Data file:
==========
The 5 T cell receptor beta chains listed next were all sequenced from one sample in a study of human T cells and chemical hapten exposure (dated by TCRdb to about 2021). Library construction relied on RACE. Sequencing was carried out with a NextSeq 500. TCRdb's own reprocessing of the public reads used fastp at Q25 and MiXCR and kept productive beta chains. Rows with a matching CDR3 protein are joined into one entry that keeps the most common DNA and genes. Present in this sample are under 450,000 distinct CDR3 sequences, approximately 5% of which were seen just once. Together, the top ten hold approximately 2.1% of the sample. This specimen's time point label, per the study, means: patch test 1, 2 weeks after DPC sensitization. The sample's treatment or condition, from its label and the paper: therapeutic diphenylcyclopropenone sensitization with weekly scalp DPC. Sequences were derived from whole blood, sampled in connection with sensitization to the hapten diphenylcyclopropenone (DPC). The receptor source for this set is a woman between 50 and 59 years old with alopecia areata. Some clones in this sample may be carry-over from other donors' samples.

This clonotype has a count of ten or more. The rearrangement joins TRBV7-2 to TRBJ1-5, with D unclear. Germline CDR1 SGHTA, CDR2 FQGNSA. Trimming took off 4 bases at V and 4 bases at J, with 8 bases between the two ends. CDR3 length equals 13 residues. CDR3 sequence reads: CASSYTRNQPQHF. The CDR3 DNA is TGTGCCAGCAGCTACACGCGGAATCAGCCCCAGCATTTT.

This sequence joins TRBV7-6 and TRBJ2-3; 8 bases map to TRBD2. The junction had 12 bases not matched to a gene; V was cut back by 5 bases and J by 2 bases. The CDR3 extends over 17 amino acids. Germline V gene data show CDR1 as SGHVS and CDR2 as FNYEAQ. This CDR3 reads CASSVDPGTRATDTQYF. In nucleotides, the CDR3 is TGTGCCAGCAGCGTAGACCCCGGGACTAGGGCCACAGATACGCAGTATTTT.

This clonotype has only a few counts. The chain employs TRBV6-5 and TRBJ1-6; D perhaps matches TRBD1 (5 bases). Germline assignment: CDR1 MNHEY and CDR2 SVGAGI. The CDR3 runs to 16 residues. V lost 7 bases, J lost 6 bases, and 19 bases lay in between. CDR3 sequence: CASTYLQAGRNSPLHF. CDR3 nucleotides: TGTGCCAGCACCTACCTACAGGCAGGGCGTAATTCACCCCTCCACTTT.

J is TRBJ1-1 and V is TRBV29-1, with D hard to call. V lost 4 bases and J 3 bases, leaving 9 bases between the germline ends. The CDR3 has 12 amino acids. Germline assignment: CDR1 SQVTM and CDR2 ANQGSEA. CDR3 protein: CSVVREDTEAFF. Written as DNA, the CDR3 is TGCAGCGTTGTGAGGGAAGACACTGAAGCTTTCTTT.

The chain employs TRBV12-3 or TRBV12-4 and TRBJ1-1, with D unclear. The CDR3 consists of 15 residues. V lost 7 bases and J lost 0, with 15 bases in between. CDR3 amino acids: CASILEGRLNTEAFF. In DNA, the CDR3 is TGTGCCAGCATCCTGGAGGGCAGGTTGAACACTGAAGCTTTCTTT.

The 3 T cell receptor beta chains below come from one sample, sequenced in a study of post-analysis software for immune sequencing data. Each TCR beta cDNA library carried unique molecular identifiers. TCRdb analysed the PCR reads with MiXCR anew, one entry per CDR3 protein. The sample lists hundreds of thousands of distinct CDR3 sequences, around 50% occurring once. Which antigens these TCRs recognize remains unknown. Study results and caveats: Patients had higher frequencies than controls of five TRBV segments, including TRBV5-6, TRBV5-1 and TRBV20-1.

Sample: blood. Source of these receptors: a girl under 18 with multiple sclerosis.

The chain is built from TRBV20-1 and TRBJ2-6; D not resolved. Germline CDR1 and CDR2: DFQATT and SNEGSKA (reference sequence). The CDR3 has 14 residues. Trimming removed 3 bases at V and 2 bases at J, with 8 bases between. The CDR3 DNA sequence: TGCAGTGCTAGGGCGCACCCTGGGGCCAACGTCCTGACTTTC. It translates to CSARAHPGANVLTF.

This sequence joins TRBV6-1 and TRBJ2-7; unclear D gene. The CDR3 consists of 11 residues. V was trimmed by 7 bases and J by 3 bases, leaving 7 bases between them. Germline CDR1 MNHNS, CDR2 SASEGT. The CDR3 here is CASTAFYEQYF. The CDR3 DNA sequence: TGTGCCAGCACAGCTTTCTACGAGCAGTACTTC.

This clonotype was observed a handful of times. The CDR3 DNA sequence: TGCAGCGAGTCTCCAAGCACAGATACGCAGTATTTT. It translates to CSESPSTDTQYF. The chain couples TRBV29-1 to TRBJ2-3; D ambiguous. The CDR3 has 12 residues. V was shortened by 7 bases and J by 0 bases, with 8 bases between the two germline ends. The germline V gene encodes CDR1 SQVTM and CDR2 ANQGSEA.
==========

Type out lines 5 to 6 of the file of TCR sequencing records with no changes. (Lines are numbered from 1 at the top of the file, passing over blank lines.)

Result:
J is TRBJ1-1 and V is TRBV29-1, with D hard to call. V lost 4 bases and J 3 bases, leaving 9 bases between the germline ends. The CDR3 has 12 amino acids. Germline assignment: CDR1 SQVTM and CDR2 ANQGSEA. CDR3 protein: CSVVREDTEAFF. Written as DNA, the CDR3 is TGCAGCGTTGTGAGGGAAGACACTGAAGCTTTCTTT.

The chain employs TRBV12-3 or TRBV12-4 and TRBJ1-1, with D unclear. The CDR3 consists of 15 residues. V lost 7 bases and J lost 0, with 15 bases in between. CDR3 amino acids: CASILEGRLNTEAFF. In DNA, the CDR3 is TGTGCCAGCATCCTGGAGGGCAGGTTGAACACTGAAGCTTTCTTT.